Felix Aprahamian

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Felix Aprahamian in his late years

Felix Aprahamian (5 June 1914 – 15 January 2005), born Apraham Felix Bartev Aprahamian, was an English music critic, writer, concert promoter, publisher's adviser, supporter of young musicians, and friend to some of the last century's most notable musicians. Aprahamian, however, usually described himself as a music critic.

He was considered an urbane, flamboyant and warm-hearted man, described by his old friend and colleague John Amis (in The Guardian, 21 January 2005) as "a mixture of characters from Proust and P.G. Wodehouse".

Background[edit]

Felix Aprahamian was born in London in 1914. Christened Apraham Felix Bartev Aprahamian, he changed his name by deed poll to just Felix Aprahamian. His father changed his surname from Hovanessian, deciding to take his own father's Christian name, Apraham, and attach the patronymic –ian, to form Aprahamian, or son of Apraham.

At the age of 17, Aprahamian became Assistant Secretary to the Organ Music Society, and he developed into a highly proficient keyboard player. He later recalled that it was his passion for music which led him to fail his school matriculation: he was self-taught in almost every area of music, as well as literature and the other arts. In 1933, he went to France with two friends (Douglas Peart and Ernest Chapman) to visit the ageing Frederick Delius in Grez-sur-Loing, and in Paris he met Charles-Marie Widor.

Early career[edit]

In 1935 Aprahamian was made Secretary of the Organ Music Society, and the same year one of his first articles, "Eugene Goossens in London", was published in the Musical Times. During World War II, he worked as Concert Director of the London Philharmonic Orchestra and from 1942 onwards he helped Tony Mayer organise the extraordinary series Concerts de Musique Française at the Wigmore Hall in London. In 1946 he joined United Music Publishers as a consultant and, with Mayer at the French Embassy, played a central role in bringing French music to post-war British audiences. In 1948 he became Deputy Music Critic of the Sunday Times and stayed for 41 years; his reviews were notable for their prose and enthusiasm.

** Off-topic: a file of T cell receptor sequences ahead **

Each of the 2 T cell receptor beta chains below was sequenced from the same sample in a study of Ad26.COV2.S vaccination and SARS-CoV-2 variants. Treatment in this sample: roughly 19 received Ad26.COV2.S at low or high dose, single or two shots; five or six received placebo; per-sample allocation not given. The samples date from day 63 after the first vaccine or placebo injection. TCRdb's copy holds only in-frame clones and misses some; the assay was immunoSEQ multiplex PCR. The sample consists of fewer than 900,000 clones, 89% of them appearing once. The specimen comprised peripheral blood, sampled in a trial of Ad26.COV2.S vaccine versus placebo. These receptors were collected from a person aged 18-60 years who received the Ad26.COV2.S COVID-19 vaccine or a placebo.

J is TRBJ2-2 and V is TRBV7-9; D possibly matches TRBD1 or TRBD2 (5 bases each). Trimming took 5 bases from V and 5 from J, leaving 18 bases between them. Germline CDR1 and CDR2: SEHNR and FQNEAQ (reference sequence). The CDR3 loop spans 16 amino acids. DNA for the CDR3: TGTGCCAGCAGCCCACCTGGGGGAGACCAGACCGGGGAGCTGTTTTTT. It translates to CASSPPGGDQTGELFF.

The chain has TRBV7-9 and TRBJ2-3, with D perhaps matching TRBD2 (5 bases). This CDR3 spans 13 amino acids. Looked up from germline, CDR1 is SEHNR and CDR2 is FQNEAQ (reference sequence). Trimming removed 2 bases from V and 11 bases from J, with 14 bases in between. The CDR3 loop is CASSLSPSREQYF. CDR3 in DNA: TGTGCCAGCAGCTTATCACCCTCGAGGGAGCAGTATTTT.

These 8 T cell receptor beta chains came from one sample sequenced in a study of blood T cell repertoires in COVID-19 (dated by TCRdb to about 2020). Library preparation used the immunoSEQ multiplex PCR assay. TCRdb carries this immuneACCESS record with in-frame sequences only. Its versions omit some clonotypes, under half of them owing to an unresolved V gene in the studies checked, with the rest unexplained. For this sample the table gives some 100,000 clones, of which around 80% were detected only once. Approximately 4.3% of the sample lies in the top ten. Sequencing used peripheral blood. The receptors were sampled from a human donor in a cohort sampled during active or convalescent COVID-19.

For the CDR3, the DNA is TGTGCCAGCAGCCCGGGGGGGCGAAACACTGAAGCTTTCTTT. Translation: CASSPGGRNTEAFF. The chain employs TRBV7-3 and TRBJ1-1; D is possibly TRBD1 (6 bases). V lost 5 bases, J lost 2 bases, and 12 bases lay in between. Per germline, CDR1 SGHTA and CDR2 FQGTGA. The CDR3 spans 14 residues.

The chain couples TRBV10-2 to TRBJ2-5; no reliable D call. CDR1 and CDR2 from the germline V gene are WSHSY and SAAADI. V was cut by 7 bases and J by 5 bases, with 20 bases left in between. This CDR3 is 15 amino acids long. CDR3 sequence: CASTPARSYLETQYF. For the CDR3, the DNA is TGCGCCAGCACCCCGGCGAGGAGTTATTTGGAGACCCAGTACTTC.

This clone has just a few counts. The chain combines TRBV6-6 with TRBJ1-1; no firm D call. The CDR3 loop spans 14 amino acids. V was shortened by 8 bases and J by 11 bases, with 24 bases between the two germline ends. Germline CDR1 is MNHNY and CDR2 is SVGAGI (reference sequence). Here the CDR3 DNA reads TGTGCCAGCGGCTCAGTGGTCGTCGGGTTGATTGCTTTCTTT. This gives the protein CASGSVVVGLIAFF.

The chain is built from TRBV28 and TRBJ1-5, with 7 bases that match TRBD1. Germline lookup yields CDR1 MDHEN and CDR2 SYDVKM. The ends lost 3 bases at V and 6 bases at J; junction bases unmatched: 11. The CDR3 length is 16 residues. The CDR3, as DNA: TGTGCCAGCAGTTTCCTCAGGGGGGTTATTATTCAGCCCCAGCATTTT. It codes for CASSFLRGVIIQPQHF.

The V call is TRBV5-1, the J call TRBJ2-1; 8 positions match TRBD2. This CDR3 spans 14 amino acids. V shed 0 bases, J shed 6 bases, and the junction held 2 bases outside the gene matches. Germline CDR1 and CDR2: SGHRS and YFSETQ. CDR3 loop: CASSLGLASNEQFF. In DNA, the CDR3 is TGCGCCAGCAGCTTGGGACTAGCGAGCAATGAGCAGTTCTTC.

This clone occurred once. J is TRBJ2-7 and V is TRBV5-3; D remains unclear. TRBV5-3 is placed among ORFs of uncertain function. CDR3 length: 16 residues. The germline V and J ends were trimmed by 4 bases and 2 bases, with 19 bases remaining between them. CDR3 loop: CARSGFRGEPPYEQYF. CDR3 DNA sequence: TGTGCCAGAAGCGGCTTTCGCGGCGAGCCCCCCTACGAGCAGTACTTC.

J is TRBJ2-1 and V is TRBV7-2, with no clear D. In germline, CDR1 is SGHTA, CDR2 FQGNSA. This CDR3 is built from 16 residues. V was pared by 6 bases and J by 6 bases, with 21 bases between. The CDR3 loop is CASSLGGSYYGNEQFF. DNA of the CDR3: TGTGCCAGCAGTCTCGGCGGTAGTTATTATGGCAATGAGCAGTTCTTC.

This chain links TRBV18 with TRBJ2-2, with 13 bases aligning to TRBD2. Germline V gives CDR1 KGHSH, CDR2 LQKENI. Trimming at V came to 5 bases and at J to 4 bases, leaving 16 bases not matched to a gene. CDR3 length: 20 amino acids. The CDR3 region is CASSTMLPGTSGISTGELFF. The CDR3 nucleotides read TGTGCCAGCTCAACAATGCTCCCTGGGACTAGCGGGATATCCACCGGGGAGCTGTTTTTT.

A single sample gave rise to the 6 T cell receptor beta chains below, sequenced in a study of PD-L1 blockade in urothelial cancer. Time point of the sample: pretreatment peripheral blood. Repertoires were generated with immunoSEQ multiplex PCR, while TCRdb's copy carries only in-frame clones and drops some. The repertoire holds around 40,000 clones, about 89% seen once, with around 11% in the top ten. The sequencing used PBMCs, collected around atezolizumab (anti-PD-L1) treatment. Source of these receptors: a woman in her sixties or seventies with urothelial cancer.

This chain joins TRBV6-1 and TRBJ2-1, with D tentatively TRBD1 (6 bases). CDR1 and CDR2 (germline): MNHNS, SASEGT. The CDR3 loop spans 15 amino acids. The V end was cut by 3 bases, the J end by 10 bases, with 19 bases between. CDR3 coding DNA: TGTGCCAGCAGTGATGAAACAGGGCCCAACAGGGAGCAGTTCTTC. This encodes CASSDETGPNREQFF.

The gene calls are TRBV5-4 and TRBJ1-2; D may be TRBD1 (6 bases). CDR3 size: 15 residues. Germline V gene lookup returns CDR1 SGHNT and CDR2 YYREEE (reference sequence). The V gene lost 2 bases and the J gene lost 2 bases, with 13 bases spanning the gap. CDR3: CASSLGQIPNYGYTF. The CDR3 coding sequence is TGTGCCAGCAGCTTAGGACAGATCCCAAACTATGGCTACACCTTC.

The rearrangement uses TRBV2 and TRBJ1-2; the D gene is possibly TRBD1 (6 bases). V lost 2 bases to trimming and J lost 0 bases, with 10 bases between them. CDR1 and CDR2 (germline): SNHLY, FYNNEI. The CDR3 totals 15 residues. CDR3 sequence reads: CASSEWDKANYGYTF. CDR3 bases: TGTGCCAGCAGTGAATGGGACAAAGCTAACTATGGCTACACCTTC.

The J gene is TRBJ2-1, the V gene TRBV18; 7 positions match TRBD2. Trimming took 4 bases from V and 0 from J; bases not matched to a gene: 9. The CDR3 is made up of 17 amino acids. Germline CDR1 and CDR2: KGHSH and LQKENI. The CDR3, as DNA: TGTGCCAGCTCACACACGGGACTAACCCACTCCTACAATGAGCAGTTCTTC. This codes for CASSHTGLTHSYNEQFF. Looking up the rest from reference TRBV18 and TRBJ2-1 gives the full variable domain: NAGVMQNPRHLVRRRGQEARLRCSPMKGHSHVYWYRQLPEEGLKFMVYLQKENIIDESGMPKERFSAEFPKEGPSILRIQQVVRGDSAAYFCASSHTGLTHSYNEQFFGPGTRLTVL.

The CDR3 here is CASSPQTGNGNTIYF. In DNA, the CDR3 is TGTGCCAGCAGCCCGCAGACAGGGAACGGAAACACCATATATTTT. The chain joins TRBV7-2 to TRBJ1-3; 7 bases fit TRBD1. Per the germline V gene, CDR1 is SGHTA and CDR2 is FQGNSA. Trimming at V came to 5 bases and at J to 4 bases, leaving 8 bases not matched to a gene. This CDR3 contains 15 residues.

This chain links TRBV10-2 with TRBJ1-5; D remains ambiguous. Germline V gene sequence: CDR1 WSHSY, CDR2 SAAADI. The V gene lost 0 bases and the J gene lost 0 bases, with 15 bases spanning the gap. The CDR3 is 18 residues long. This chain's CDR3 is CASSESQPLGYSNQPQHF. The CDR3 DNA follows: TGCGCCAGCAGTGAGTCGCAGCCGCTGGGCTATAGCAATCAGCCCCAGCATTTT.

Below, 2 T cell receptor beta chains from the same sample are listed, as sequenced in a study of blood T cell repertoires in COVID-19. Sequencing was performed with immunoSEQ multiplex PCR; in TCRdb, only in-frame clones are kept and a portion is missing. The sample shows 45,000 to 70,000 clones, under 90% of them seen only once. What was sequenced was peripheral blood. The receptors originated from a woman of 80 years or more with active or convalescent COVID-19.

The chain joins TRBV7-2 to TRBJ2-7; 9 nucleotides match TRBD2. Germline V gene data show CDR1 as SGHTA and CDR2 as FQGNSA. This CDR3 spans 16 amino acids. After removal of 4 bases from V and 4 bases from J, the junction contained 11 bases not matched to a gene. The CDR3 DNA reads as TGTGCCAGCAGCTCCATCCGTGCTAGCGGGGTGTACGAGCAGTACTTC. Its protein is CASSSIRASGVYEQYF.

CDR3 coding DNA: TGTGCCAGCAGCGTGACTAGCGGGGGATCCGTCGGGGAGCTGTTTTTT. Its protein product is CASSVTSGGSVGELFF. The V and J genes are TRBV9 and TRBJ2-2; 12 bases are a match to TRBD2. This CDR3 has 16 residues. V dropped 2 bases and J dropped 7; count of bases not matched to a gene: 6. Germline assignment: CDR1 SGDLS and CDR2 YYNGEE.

He first corresponded with Olivier Messiaen in 1936 and was responsible for organising the first complete performance in England of Messiaen's La Nativité du Seigneur, played by the composer himself at St Alban's Church, Holborn, in 1938. They developed a warm friendship which lasted until the composer's death in 1992. His first encounter with Francis Poulenc was well before the start of World War II; their first meeting was at J. & W. Chester's music shop, when he asked the composer to sign a photograph, duly inscribed "Qui est ce monstre?" ("Who is this monster?"). The two became firm friends and Aprahamian often visited Poulenc in Paris. His talent for making friends such as these led to many memorable events at his house in Muswell Hill. Poulenc first played through his Elégie in memory of Dennis Brain there, and in 1945 Messiaen and Yvonne Loriod gave a private rendition of Messiaen's Visions de l'Amen before the British première.

Among British composers, his greatest passion was for Delius (he was an adviser to the Delius Trust from 1961, and later the President of the Society), and he was on amicable terms with Benjamin Britten, William Walton and Michael Tippett: while at the LPO, he was instrumental in arranging the premiere of Tippett's A Child of Our Time in 1944. Other friends included the conductors Thomas Beecham, Victor de Sabata, Roger Désormière, Ernest Ansermet and Charles Münch, as well as the singer Maggie Teyte, the cellist Pierre Fournier and the pianist Monique Haas.